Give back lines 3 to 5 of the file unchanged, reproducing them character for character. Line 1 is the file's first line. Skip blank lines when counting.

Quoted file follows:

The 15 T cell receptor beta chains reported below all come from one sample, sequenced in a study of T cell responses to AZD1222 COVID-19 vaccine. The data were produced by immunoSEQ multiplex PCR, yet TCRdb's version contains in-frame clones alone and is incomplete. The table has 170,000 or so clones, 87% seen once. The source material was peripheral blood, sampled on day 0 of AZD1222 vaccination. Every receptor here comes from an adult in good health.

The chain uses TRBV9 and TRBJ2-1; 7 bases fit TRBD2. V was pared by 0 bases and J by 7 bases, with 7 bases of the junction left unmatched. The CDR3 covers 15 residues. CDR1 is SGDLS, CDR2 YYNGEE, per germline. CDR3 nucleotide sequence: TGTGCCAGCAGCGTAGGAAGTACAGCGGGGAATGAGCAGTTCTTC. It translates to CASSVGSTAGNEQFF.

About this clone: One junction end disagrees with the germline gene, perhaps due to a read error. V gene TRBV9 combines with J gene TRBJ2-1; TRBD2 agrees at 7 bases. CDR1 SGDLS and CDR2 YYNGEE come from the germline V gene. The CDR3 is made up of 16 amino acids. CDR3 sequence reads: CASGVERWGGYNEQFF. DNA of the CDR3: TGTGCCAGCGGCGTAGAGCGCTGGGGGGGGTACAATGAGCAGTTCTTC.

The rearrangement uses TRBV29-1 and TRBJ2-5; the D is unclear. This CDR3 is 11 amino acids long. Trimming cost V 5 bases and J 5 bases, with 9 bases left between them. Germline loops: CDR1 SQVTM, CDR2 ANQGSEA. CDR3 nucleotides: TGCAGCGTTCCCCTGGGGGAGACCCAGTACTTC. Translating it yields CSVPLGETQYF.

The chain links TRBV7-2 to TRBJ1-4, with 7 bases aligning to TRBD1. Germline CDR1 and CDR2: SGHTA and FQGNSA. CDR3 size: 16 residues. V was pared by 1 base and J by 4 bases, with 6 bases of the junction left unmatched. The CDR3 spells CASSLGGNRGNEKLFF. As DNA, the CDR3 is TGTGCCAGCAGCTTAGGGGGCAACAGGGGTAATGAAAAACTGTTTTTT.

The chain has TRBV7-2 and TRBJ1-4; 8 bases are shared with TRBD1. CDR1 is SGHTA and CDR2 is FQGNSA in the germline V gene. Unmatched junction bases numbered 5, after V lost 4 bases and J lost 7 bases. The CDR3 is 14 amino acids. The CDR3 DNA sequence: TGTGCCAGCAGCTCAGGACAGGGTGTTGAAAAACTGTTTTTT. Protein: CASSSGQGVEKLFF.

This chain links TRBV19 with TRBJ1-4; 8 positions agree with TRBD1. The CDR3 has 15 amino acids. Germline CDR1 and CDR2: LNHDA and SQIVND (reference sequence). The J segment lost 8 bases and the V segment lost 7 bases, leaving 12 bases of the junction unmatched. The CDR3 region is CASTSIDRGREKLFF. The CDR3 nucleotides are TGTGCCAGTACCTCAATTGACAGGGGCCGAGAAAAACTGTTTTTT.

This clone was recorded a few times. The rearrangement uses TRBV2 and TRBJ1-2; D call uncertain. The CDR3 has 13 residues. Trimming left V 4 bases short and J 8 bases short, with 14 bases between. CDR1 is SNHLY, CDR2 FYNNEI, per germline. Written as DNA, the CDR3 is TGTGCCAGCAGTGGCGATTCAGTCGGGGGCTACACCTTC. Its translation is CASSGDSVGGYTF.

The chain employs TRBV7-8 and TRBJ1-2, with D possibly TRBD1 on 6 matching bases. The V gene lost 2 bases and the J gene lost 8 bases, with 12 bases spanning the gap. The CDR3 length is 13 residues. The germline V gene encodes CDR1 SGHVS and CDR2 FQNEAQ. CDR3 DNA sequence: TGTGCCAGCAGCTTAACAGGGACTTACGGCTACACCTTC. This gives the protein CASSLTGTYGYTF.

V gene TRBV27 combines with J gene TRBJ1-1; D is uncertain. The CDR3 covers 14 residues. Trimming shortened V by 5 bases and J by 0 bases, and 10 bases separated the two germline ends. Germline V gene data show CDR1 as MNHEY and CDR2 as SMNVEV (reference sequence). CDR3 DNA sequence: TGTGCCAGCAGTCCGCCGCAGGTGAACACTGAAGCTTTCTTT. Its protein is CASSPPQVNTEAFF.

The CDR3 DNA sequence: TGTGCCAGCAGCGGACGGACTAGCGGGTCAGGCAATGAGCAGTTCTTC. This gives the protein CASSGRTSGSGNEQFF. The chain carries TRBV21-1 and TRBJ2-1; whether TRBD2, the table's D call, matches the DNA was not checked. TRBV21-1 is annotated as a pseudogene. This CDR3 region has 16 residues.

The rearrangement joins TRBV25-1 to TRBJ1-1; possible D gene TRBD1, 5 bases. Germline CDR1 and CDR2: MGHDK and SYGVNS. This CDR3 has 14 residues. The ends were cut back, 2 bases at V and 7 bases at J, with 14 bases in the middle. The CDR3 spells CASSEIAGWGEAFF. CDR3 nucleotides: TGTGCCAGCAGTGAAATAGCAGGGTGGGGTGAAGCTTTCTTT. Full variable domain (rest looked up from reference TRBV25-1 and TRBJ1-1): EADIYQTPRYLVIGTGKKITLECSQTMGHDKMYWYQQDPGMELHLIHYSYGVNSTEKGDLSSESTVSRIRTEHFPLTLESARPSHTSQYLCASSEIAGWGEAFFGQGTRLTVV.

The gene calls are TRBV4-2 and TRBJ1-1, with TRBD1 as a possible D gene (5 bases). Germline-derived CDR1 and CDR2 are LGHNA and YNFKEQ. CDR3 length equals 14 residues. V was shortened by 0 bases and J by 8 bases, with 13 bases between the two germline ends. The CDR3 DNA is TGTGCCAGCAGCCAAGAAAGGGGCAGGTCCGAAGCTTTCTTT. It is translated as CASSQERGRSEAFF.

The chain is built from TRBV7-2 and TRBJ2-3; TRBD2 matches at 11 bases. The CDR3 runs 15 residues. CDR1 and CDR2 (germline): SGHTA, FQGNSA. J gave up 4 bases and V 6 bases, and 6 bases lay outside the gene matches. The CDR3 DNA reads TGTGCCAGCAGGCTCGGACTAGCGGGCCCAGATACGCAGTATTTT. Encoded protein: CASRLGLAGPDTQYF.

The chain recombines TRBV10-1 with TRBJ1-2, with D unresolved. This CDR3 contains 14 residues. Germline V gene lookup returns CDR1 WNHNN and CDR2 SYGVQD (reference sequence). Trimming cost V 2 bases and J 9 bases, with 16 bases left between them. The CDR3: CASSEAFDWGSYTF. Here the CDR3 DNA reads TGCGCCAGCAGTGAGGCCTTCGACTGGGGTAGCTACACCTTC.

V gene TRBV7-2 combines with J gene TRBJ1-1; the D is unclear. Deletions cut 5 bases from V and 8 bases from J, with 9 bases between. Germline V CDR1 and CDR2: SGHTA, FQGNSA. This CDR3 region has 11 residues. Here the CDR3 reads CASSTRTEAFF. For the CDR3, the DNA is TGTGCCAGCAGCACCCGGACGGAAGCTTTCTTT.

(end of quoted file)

About this clone: One junction end disagrees with the germline gene, perhaps due to a read error. V gene TRBV9 combines with J gene TRBJ2-1; TRBD2 agrees at 7 bases. CDR1 SGDLS and CDR2 YYNGEE come from the germline V gene. The CDR3 is made up of 16 amino acids. CDR3 sequence reads: CASGVERWGGYNEQFF. DNA of the CDR3: TGTGCCAGCGGCGTAGAGCGCTGGGGGGGGTACAATGAGCAGTTCTTC.

The rearrangement uses TRBV29-1 and TRBJ2-5; the D is unclear. This CDR3 is 11 amino acids long. Trimming cost V 5 bases and J 5 bases, with 9 bases left between them. Germline loops: CDR1 SQVTM, CDR2 ANQGSEA. CDR3 nucleotides: TGCAGCGTTCCCCTGGGGGAGACCCAGTACTTC. Translating it yields CSVPLGETQYF.

The chain links TRBV7-2 to TRBJ1-4, with 7 bases aligning to TRBD1. Germline CDR1 and CDR2: SGHTA and FQGNSA. CDR3 size: 16 residues. V was pared by 1 base and J by 4 bases, with 6 bases of the junction left unmatched. The CDR3 spells CASSLGGNRGNEKLFF. As DNA, the CDR3 is TGTGCCAGCAGCTTAGGGGGCAACAGGGGTAATGAAAAACTGTTTTTT.